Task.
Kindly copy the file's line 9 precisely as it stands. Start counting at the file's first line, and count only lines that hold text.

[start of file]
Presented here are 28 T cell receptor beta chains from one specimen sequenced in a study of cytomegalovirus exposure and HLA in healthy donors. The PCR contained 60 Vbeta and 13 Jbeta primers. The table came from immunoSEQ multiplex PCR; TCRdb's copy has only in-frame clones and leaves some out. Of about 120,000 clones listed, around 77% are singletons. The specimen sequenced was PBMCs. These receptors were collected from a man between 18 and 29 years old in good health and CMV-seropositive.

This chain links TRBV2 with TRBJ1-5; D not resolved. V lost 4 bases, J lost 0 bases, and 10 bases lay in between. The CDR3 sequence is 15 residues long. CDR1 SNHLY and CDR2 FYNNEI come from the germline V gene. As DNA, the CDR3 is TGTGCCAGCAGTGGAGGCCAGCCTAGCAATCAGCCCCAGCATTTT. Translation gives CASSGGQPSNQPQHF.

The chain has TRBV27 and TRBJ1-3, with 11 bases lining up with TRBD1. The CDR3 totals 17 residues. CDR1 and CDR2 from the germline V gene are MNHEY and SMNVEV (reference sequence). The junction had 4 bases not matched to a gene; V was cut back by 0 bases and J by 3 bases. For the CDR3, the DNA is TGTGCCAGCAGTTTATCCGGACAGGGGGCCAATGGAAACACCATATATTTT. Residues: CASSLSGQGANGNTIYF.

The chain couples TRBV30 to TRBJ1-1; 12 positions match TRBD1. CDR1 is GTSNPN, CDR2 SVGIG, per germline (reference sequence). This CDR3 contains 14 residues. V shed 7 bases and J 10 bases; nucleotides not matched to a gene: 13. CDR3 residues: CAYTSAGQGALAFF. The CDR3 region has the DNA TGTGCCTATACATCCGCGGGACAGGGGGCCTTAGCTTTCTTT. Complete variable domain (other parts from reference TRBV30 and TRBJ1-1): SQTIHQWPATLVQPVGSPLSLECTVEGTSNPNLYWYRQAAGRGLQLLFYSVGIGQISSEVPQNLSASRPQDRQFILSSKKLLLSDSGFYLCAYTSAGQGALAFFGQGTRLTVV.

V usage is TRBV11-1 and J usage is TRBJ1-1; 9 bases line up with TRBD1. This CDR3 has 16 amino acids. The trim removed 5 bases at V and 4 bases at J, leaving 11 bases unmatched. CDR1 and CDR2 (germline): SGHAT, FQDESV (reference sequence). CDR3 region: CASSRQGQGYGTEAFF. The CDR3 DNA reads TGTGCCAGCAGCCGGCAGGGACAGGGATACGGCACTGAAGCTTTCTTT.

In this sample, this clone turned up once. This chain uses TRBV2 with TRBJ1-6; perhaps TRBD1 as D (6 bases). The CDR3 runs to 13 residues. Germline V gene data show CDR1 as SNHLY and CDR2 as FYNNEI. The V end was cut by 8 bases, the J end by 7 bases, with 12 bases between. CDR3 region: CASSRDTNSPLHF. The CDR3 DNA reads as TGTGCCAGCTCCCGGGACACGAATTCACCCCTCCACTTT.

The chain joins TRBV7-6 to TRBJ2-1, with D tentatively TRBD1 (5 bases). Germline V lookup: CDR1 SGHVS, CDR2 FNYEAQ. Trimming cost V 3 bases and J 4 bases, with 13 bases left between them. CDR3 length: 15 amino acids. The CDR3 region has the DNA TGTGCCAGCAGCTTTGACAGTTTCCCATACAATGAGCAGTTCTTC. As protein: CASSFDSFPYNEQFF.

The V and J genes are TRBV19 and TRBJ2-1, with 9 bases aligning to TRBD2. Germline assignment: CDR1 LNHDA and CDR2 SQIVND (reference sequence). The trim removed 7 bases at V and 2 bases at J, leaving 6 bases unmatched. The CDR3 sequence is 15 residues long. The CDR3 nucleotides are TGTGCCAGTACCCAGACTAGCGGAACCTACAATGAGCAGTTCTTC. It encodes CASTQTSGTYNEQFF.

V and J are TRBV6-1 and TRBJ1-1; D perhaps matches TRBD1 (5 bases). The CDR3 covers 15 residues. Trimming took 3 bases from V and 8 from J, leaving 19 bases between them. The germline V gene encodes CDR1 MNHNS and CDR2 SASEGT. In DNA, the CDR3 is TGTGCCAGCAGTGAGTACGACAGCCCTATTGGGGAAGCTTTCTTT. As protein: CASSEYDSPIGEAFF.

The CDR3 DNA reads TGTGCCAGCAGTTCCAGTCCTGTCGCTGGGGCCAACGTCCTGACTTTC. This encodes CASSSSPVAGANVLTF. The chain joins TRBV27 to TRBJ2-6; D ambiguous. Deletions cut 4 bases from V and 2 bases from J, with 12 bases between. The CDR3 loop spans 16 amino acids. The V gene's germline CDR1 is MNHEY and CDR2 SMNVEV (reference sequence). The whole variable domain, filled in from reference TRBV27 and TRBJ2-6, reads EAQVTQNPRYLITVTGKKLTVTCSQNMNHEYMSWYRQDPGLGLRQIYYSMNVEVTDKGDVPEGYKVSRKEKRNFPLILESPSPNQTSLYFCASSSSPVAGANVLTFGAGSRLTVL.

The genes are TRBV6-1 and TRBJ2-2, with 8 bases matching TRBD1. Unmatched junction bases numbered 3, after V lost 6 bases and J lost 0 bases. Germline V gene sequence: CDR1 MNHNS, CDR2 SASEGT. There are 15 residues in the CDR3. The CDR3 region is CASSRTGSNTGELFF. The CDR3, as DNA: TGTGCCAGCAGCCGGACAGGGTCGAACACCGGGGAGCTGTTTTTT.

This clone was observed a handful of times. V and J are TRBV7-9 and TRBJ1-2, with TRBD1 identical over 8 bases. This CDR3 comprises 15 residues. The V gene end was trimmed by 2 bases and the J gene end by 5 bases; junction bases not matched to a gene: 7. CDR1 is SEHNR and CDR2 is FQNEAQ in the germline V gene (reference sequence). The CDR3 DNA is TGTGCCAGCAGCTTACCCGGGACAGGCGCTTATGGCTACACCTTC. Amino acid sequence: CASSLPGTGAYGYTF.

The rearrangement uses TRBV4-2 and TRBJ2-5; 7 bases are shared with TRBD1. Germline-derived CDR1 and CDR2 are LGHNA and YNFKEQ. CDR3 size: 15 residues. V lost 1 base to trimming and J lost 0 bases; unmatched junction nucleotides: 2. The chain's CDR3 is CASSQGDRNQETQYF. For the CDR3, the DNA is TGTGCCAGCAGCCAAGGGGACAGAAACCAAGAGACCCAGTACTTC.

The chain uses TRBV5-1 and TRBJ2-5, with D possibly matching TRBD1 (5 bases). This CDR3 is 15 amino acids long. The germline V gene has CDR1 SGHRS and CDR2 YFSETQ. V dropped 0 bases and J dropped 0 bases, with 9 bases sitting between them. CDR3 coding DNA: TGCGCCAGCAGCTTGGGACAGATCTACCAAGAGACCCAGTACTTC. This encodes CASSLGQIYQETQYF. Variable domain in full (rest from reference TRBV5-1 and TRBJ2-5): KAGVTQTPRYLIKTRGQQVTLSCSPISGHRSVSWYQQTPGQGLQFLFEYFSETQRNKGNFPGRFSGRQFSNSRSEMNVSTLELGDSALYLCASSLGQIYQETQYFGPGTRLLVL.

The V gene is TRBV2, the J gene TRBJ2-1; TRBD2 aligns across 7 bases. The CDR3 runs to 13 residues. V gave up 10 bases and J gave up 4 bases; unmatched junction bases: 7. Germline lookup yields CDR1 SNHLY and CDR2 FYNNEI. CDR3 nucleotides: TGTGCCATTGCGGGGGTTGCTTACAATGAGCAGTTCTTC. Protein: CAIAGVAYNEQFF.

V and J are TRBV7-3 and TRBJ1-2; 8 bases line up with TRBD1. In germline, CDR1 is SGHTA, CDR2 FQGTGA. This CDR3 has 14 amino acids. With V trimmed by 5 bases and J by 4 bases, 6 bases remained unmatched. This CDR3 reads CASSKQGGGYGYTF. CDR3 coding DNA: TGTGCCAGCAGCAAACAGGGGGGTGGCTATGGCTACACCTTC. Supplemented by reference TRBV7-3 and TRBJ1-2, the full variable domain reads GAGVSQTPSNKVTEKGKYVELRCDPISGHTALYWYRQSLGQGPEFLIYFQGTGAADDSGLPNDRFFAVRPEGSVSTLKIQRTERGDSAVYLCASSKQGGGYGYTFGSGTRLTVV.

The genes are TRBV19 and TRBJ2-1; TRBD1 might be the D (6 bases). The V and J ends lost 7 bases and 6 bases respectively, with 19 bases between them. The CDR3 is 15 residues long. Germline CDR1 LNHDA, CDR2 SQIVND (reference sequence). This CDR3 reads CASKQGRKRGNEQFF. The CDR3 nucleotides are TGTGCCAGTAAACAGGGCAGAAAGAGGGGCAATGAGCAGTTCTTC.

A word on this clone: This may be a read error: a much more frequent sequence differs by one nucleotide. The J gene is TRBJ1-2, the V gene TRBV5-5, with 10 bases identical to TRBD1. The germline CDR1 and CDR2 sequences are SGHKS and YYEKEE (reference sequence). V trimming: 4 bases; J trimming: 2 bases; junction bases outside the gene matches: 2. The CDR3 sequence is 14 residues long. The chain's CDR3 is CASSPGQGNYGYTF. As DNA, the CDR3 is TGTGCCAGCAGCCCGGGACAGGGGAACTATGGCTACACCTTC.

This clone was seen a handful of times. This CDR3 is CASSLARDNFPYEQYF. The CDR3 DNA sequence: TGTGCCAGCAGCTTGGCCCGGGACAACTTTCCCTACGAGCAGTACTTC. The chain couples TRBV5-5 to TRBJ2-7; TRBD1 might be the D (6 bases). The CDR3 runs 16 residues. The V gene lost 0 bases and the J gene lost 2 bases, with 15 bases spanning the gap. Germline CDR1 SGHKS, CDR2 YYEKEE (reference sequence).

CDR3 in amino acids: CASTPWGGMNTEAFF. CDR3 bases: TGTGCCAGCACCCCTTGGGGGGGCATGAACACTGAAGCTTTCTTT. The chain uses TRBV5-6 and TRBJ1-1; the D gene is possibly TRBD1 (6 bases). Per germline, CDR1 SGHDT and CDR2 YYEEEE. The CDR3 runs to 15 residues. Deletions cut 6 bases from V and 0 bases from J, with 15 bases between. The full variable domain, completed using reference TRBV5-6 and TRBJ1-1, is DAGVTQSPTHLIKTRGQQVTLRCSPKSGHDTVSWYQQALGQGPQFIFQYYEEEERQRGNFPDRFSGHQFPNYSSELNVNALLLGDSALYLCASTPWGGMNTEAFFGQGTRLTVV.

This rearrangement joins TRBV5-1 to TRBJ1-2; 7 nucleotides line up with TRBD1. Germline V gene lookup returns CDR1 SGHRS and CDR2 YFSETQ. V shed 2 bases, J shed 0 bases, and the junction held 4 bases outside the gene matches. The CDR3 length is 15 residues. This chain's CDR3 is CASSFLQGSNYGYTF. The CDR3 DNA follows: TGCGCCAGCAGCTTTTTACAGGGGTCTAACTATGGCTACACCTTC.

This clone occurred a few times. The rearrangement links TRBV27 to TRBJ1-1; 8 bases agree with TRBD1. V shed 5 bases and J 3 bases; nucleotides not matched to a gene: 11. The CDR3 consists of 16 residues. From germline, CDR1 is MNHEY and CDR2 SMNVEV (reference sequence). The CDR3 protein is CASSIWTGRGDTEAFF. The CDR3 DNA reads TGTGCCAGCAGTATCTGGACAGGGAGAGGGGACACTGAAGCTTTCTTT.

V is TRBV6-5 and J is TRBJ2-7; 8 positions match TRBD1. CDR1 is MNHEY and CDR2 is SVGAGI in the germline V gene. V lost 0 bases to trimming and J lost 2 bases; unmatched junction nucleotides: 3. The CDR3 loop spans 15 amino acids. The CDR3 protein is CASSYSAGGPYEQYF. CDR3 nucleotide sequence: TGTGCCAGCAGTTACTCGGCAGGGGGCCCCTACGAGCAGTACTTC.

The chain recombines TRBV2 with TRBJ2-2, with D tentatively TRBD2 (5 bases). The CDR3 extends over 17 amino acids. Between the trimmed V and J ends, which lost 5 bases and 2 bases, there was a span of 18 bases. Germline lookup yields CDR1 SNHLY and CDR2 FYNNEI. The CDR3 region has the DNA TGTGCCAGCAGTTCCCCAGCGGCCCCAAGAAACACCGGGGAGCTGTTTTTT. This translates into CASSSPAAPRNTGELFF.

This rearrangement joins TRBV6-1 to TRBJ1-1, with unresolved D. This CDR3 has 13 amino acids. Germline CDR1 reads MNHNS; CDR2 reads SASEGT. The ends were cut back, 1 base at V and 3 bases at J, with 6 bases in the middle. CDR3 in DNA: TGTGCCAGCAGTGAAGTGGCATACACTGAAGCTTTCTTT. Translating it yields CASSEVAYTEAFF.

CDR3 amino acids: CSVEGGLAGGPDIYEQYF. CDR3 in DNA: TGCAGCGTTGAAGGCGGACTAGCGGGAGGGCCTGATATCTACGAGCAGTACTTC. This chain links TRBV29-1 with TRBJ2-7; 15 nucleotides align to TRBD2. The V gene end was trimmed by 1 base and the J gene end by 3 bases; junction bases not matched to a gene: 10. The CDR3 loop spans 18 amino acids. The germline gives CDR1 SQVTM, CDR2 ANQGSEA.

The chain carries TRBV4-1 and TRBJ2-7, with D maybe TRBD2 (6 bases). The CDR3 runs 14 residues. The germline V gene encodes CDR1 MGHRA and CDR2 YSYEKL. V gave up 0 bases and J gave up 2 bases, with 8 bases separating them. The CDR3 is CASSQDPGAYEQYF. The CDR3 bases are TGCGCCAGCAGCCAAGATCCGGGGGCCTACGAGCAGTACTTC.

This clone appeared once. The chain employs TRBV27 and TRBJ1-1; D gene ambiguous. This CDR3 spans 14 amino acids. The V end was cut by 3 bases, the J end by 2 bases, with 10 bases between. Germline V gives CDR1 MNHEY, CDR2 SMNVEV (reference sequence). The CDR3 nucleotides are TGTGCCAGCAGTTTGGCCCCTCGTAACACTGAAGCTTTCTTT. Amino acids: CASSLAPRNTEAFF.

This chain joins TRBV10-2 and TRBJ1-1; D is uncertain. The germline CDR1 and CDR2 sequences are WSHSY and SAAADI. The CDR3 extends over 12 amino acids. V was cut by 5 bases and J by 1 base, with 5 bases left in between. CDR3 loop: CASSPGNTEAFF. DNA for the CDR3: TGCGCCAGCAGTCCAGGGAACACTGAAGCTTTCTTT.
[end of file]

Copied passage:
V and J are TRBV6-1 and TRBJ1-1; D perhaps matches TRBD1 (5 bases). The CDR3 covers 15 residues. Trimming took 3 bases from V and 8 from J, leaving 19 bases between them. The germline V gene encodes CDR1 MNHNS and CDR2 SASEGT. In DNA, the CDR3 is TGTGCCAGCAGTGAGTACGACAGCCCTATTGGGGAAGCTTTCTTT. As protein: CASSEYDSPIGEAFF.